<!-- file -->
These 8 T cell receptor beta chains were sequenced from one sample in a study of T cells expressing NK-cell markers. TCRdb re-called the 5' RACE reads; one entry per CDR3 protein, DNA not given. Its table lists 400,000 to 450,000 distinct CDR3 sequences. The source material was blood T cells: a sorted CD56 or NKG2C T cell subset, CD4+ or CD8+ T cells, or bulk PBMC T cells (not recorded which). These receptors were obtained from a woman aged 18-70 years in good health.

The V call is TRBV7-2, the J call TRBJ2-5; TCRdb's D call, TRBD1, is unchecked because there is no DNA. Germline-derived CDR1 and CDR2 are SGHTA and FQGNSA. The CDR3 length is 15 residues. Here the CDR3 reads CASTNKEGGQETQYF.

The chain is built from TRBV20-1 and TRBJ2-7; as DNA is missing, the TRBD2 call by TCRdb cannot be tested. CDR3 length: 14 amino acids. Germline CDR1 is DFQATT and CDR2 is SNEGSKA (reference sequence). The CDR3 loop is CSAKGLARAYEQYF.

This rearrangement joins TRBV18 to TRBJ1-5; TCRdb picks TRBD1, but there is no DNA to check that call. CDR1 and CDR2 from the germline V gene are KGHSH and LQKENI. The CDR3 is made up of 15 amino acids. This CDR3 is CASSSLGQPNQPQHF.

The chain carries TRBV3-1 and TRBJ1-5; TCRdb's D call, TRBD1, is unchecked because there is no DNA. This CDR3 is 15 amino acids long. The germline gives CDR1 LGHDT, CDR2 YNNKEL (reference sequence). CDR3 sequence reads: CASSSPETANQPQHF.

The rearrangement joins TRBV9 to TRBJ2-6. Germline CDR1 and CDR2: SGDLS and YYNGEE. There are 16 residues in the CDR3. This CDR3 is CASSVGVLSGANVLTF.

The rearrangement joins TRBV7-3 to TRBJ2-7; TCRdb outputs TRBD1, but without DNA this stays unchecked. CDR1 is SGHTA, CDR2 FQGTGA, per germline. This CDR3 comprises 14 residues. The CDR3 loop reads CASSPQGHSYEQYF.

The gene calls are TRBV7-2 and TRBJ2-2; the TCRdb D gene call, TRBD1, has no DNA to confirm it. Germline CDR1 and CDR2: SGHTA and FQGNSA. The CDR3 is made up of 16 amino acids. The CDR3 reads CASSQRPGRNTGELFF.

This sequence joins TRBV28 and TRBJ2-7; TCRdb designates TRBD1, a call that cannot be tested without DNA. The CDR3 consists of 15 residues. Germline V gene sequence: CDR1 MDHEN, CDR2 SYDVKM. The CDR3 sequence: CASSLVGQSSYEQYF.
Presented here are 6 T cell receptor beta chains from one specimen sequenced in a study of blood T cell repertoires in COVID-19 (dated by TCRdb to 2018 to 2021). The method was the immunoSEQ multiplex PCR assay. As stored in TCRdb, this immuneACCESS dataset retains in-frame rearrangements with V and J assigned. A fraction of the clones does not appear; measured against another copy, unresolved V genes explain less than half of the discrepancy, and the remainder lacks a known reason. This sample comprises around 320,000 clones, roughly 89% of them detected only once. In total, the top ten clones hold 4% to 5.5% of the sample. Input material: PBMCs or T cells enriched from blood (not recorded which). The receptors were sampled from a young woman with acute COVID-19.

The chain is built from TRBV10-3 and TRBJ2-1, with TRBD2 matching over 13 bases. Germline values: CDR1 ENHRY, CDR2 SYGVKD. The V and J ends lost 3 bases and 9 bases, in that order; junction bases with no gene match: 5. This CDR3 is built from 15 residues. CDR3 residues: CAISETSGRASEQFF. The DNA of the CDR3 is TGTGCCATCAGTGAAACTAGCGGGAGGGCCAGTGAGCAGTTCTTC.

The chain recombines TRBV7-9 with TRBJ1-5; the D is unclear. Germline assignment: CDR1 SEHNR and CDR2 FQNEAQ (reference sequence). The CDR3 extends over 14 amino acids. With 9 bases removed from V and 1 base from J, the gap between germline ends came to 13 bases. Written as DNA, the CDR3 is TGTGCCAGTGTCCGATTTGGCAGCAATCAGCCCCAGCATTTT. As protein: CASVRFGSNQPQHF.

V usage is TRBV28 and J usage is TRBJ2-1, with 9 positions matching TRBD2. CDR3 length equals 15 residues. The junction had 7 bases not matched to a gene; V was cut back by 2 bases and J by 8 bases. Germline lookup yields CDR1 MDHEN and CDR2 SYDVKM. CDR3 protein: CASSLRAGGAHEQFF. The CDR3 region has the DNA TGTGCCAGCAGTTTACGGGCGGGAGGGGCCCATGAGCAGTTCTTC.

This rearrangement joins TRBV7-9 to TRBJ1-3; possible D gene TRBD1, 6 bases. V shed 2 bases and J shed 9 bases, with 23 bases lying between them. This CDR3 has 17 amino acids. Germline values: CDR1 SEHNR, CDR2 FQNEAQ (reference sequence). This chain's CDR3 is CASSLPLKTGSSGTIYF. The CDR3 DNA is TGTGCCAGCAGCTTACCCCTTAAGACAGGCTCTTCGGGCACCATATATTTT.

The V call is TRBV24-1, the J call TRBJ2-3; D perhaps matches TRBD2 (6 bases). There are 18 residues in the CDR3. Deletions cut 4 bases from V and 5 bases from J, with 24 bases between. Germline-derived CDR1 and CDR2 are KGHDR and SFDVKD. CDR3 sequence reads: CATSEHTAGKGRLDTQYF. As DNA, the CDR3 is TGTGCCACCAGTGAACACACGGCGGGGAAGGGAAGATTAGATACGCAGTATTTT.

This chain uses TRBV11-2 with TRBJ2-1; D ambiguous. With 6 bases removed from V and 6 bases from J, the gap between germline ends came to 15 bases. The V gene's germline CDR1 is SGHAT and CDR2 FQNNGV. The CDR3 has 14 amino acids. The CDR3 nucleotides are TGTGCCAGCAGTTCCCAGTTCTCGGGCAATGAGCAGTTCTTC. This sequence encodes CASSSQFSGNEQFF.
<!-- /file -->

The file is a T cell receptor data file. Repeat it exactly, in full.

These 8 T cell receptor beta chains were sequenced from one sample in a study of T cells expressing NK-cell markers. TCRdb re-called the 5' RACE reads; one entry per CDR3 protein, DNA not given. Its table lists 400,000 to 450,000 distinct CDR3 sequences. The source material was blood T cells: a sorted CD56 or NKG2C T cell subset, CD4+ or CD8+ T cells, or bulk PBMC T cells (not recorded which). These receptors were obtained from a woman aged 18-70 years in good health.

The V call is TRBV7-2, the J call TRBJ2-5; TCRdb's D call, TRBD1, is unchecked because there is no DNA. Germline-derived CDR1 and CDR2 are SGHTA and FQGNSA. The CDR3 length is 15 residues. Here the CDR3 reads CASTNKEGGQETQYF.

The chain is built from TRBV20-1 and TRBJ2-7; as DNA is missing, the TRBD2 call by TCRdb cannot be tested. CDR3 length: 14 amino acids. Germline CDR1 is DFQATT and CDR2 is SNEGSKA (reference sequence). The CDR3 loop is CSAKGLARAYEQYF.

This rearrangement joins TRBV18 to TRBJ1-5; TCRdb picks TRBD1, but there is no DNA to check that call. CDR1 and CDR2 from the germline V gene are KGHSH and LQKENI. The CDR3 is made up of 15 amino acids. This CDR3 is CASSSLGQPNQPQHF.

The chain carries TRBV3-1 and TRBJ1-5; TCRdb's D call, TRBD1, is unchecked because there is no DNA. This CDR3 is 15 amino acids long. The germline gives CDR1 LGHDT, CDR2 YNNKEL (reference sequence). CDR3 sequence reads: CASSSPETANQPQHF.

The rearrangement joins TRBV9 to TRBJ2-6. Germline CDR1 and CDR2: SGDLS and YYNGEE. There are 16 residues in the CDR3. This CDR3 is CASSVGVLSGANVLTF.

The rearrangement joins TRBV7-3 to TRBJ2-7; TCRdb outputs TRBD1, but without DNA this stays unchecked. CDR1 is SGHTA, CDR2 FQGTGA, per germline. This CDR3 comprises 14 residues. The CDR3 loop reads CASSPQGHSYEQYF.

The gene calls are TRBV7-2 and TRBJ2-2; the TCRdb D gene call, TRBD1, has no DNA to confirm it. Germline CDR1 and CDR2: SGHTA and FQGNSA. The CDR3 is made up of 16 amino acids. The CDR3 reads CASSQRPGRNTGELFF.

This sequence joins TRBV28 and TRBJ2-7; TCRdb designates TRBD1, a call that cannot be tested without DNA. The CDR3 consists of 15 residues. Germline V gene sequence: CDR1 MDHEN, CDR2 SYDVKM. The CDR3 sequence: CASSLVGQSSYEQYF.
Presented here are 6 T cell receptor beta chains from one specimen sequenced in a study of blood T cell repertoires in COVID-19 (dated by TCRdb to 2018 to 2021). The method was the immunoSEQ multiplex PCR assay. As stored in TCRdb, this immuneACCESS dataset retains in-frame rearrangements with V and J assigned. A fraction of the clones does not appear; measured against another copy, unresolved V genes explain less than half of the discrepancy, and the remainder lacks a known reason. This sample comprises around 320,000 clones, roughly 89% of them detected only once. In total, the top ten clones hold 4% to 5.5% of the sample. Input material: PBMCs or T cells enriched from blood (not recorded which). The receptors were sampled from a young woman with acute COVID-19.

The chain is built from TRBV10-3 and TRBJ2-1, with TRBD2 matching over 13 bases. Germline values: CDR1 ENHRY, CDR2 SYGVKD. The V and J ends lost 3 bases and 9 bases, in that order; junction bases with no gene match: 5. This CDR3 is built from 15 residues. CDR3 residues: CAISETSGRASEQFF. The DNA of the CDR3 is TGTGCCATCAGTGAAACTAGCGGGAGGGCCAGTGAGCAGTTCTTC.

The chain recombines TRBV7-9 with TRBJ1-5; the D is unclear. Germline assignment: CDR1 SEHNR and CDR2 FQNEAQ (reference sequence). The CDR3 extends over 14 amino acids. With 9 bases removed from V and 1 base from J, the gap between germline ends came to 13 bases. Written as DNA, the CDR3 is TGTGCCAGTGTCCGATTTGGCAGCAATCAGCCCCAGCATTTT. As protein: CASVRFGSNQPQHF.

V usage is TRBV28 and J usage is TRBJ2-1, with 9 positions matching TRBD2. CDR3 length equals 15 residues. The junction had 7 bases not matched to a gene; V was cut back by 2 bases and J by 8 bases. Germline lookup yields CDR1 MDHEN and CDR2 SYDVKM. CDR3 protein: CASSLRAGGAHEQFF. The CDR3 region has the DNA TGTGCCAGCAGTTTACGGGCGGGAGGGGCCCATGAGCAGTTCTTC.

This rearrangement joins TRBV7-9 to TRBJ1-3; possible D gene TRBD1, 6 bases. V shed 2 bases and J shed 9 bases, with 23 bases lying between them. This CDR3 has 17 amino acids. Germline values: CDR1 SEHNR, CDR2 FQNEAQ (reference sequence). This chain's CDR3 is CASSLPLKTGSSGTIYF. The CDR3 DNA is TGTGCCAGCAGCTTACCCCTTAAGACAGGCTCTTCGGGCACCATATATTTT.

The V call is TRBV24-1, the J call TRBJ2-3; D perhaps matches TRBD2 (6 bases). There are 18 residues in the CDR3. Deletions cut 4 bases from V and 5 bases from J, with 24 bases between. Germline-derived CDR1 and CDR2 are KGHDR and SFDVKD. CDR3 sequence reads: CATSEHTAGKGRLDTQYF. As DNA, the CDR3 is TGTGCCACCAGTGAACACACGGCGGGGAAGGGAAGATTAGATACGCAGTATTTT.

This chain uses TRBV11-2 with TRBJ2-1; D ambiguous. With 6 bases removed from V and 6 bases from J, the gap between germline ends came to 15 bases. The V gene's germline CDR1 is SGHAT and CDR2 FQNNGV. The CDR3 has 14 amino acids. The CDR3 nucleotides are TGTGCCAGCAGTTCCCAGTTCTCGGGCAATGAGCAGTTCTTC. This sequence encodes CASSSQFSGNEQFF.